When, as here children are the focus of care, the landlord’s duty is to protect the young from themselves and guard against perils that are reasonably foreseeable. The determination of the scope of foreseeable perils to children must take into consideration the known propensity for children to intermeddle. Rinehart, IV v. Boys & Girls Club of Chula Vista (2005) 133 Cal.App.4th 419 (internal citations removed).

Essentially, the negligence and reasonable care analysis in the case of a child plaintiff is altered to account for the child’s youth.  For example, the premises liability analysis might look at whether the defendant knew or should have known that a condition on the property posed a danger to children, particularly if children are reasonably likely to enter the property.

A California Law Firm for Injured Children and Their Families

If your child was injured on someone else’s property in Northern California, call our office or fill out our online inquiry form.  Cases involving children are particularly emotional, even for our seasoned San Francisco child injury lawyer.  As with all our clients, if you engage our firm to fight on your child’s behalf or in your child’s memory, we promise to give you the attention and sensitivity you deserve.

See Related Blog Posts:

A Warning About the Danger of Falling Furniture from Our California Child Injury Law Office

As in Other Stadium Falls, Tragedy at Candlestick Raises Premises Liability Issue

(Image by Teemu Tretjakov)

At The Brod Law Firm, we are proud to work with motorcycle riders who’ve been injured by negligent drivers and we have long supported the motorcycle riding community.  However, ultimately our job is to help the wrongfully injured or those grieving the wrongfully killed.  While it is less common than pedestrian accidents caused by cars, pedestrian accidents caused by motorcycles are a threat.  When a negligent motorcycle rider harms a pedestrian, our San Francisco pedestrian accident attorney is, as always, prepared to fight for the wrongfully injured.  We know that most riders are as committed to safety as they are to the open road and suspect they’d support our efforts to help the victims of motorcycle riders who failed to appreciate the power two wheels can have.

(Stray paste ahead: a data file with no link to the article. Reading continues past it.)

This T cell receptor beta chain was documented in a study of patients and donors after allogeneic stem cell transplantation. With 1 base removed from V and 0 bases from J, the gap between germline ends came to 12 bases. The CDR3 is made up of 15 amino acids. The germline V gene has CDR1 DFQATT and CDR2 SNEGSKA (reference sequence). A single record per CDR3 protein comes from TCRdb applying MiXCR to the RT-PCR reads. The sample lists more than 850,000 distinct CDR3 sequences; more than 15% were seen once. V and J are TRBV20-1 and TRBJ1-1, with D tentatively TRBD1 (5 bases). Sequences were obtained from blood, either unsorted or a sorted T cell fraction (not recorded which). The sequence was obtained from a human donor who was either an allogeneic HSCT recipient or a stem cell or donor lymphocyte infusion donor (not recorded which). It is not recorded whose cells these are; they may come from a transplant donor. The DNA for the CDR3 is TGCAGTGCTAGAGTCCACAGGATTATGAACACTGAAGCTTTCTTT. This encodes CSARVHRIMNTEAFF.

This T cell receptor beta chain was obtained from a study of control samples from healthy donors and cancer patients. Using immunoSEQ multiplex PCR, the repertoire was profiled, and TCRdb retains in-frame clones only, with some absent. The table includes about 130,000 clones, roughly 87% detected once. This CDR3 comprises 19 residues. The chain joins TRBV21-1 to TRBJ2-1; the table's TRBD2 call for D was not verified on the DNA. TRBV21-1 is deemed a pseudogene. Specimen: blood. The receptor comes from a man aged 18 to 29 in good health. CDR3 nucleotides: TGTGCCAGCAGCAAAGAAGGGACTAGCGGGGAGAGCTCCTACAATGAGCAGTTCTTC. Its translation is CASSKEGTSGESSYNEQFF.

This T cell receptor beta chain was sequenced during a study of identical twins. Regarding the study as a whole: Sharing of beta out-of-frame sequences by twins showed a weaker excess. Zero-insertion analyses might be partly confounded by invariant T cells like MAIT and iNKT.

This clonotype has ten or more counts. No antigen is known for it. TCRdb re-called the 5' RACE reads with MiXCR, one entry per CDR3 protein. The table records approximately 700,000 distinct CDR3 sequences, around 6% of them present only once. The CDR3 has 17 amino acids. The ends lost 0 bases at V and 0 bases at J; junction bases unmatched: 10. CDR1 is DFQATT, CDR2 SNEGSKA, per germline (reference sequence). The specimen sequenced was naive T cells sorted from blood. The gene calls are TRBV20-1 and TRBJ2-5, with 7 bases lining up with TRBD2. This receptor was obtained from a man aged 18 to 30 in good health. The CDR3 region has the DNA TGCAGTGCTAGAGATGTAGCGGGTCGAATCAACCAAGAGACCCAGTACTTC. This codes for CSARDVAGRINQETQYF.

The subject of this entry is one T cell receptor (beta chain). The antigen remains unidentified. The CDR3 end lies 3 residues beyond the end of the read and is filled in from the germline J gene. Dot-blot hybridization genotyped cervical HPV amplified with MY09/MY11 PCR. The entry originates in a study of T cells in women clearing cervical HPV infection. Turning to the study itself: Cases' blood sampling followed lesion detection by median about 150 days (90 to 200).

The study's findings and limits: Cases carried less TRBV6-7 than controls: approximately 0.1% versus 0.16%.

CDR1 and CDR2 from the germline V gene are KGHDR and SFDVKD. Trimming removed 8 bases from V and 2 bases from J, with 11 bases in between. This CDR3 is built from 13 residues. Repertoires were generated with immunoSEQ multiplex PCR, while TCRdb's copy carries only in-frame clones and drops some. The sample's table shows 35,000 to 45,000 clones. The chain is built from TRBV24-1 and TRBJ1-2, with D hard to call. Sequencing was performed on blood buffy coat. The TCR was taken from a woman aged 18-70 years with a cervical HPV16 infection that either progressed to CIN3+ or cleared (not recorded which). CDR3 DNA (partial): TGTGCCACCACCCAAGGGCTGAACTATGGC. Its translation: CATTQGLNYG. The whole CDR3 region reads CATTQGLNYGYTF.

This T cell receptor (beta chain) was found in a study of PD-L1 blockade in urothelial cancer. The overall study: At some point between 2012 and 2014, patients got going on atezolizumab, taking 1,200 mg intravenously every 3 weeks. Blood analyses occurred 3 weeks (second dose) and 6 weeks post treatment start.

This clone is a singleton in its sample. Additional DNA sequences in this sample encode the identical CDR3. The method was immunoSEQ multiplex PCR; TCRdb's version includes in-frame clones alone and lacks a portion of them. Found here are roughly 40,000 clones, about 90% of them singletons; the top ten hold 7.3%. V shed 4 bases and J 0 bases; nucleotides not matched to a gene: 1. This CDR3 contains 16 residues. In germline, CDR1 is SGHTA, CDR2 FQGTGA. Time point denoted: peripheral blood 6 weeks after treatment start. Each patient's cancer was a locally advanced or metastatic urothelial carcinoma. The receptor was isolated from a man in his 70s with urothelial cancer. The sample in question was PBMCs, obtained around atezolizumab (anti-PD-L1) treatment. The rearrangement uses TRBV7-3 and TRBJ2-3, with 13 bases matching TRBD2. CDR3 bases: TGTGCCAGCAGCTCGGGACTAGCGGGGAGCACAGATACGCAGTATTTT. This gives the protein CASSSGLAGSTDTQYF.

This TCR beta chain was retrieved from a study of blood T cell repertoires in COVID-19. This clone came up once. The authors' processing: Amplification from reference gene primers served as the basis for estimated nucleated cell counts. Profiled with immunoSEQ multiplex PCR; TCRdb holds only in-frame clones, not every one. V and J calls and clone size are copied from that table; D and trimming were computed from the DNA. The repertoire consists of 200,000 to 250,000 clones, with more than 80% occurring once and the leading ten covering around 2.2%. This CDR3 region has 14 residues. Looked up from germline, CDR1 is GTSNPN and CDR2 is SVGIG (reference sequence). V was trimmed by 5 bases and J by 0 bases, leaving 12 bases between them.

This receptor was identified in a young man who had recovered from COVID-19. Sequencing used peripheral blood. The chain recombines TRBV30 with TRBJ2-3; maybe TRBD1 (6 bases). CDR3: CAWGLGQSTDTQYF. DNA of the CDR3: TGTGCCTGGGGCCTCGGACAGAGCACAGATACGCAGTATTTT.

Weekend San Francisco Motorcycle Crash Leaves Pedestrian Dead

Over the weekend, the San Francisco Chronicle reported on the arrest of a motorcycle rider on hit-and-run charges.  A police spokesman told reporters that a 67-year-old woman had been crossing 24th Street mid-block in the vicinity of Noriega Street shortly before 7 PM on Friday when a motorcyclist passed around a double-parked vehicle and hit the pedestrian.  The woman was transported to San Francisco General Hospital where she was pronounced dead.

The motorcyclist fled the scene on foot, leaving the pedestrian and his motorcycle behind.  Police were able to find video cameras that captured the deadly accident and the motorcycle rider, a 59-year-old male, later surrendered to police.  He faces vehicular manslaughter, felony hit-and-run, and speeding charges.

Numerous California Motorcycle vs. Pedestrian Accidents in 2015

pedsign2Friday’s crash is just one example of the motorcycle vs. pedestrian accidents that have occurred in California this year.* In September, The San Gabriel Times reported that a motorcycle struck a pedestrian who had been lying in the middle of a West Covina road.  It is unclear why the pedestrian was in the road and if he was unconscious, but he later died from his injuries.  In July, according to The San Diego Union Tribune, a woman suffered serious but non-life-threatening injuries when she was hit by a motorcycle while crossing against the light in downtown San Diego.  Also in the San Diego area, ABC10 reported on a pedestrian who died after being hit by a motorcycle in January.

Closer to home, readers may recall that in July a motorcycle careened into a group gathered in Downtown San Francisco.  As ABC7 reported, the rider hit several pedestrians in the crosswalk at Market and 3rd.  Witnesses reported that the motorcyclist had been speeding.  Four people were hospitalized, one with life-threatening injuries.

Study: Elevated Relative Risk of Pedestrian Fatalities Per Mile for Motorcycles vs. Cars

After reviewing the events above, we continued to find even more examples of motorcycles hitting pedestrians, even limiting our research to California in 2015.  Surprisingly, there has been little research into this issue.  One of the few papers on the topic, a 2002 study published in Injury Prevention, found that 25 of the 4,875 pedestrian fatalities in 2002 involved motorcycles.  The authors suggested looking at deaths per mile travelled to obtain a fuller safety picture and found motorcycles were involved in 2.62 pedestrian deaths per billion miles travelled while the number for cars was 1.36.  Per the study, “motorcycles and buses were involved in relatively few pedestrian deaths, but were much more likely than passenger cars to be involved in a pedestrian fatality for every billion miles of travel.”  Stated another way: “Motorcycles and light trucks also showed a significantly increased relative risk compared with passenger cars.”  Notably, per mile, motorcycles were significantly more likely to kill pedestrians ages 0-14 years old compared to passenger cars.

Helping Northern California Pedestrians